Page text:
Continuity and change: Looking to the next 20 years

A short reflection piece such as this can never do justice to the breadth and depth of the survey evidence generated and contributions made to decision making over two decades, and the many milestones and achievements. Perhaps one of the highlights of the flagship survey series that speaks to the objectives of SASAS was being awarded the National Science and Technology Foundation’s Data for Research Award in 2017 for its role in advancing social science knowledge in the country.

In the spirit of high-quality attitudinal research, our hope for the next two decades of SASAS and beyond is to carry on monitoring continuity and change in South African society, while maintaining a comparative understanding of dynamics in the country through the perspective of the public. Experimentation will continue to be key. To this end, from 2024 onwards the SASAS team will run an internal competition for HSRC young and emerging scholars to propose the topic of a survey module. Through this input, we hope the spirit of innovation and insight that has guided us will endure.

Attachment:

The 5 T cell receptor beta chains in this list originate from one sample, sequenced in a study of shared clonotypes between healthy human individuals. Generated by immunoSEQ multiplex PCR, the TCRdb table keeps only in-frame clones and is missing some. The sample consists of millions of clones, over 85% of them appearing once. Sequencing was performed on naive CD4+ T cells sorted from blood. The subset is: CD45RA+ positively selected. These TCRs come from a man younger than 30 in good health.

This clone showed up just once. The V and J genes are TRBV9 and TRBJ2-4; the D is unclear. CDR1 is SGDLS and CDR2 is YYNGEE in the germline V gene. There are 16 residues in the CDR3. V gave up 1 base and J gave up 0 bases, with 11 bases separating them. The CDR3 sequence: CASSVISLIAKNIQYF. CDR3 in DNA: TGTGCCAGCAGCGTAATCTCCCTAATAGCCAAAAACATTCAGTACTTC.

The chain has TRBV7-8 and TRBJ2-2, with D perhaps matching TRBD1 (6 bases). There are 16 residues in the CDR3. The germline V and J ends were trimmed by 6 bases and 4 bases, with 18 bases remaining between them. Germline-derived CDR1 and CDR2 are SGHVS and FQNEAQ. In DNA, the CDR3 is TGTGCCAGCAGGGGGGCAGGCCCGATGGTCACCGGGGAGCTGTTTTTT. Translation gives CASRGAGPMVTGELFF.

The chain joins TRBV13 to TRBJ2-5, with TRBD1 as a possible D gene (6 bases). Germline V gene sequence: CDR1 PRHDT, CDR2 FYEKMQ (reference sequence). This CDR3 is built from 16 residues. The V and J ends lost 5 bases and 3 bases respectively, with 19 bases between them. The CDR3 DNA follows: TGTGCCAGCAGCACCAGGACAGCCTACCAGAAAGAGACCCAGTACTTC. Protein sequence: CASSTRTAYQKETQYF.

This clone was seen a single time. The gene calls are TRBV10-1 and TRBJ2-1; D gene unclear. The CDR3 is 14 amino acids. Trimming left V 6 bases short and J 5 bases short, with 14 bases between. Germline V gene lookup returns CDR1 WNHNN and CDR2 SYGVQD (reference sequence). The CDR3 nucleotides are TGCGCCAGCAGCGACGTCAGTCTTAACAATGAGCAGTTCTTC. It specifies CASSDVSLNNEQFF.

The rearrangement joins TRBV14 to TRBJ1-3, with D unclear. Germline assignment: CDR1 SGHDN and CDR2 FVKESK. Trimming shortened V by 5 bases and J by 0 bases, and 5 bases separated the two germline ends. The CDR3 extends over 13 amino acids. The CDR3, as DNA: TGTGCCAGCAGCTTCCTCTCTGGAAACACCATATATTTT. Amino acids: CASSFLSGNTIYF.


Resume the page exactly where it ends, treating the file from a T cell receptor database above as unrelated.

The phrase ‘standing on the shoulders of giants’ is wholly appropriate when thinking of the innumerable contributors to SASAS over the years. These include past and present CEOs, executives, directors, and special advisors, as well as a truly phenomenal survey research and administrative team. We wish to acknowledge the special role of our data collectors, who brave inclement weather and a range of unforeseen circumstances to ensure that high-quality data is gathered.

Above all, we are deeply indebted to the thousands of South Africans who voluntarily open their doors, hearts and minds each year in the pursuit of better understanding our society. Siyabonga kakhulu!

Authors: Drs Ben Roberts and Jarè Struwig are coordinators of the South African Social Attitudes Survey in the HSRC’s Developmental, Capable and Ethical State research division

Email contacts: broberts@hsrc.ac.za; jstruwig@hsrc.ac.za

Human Sciences Research Council (HSRC)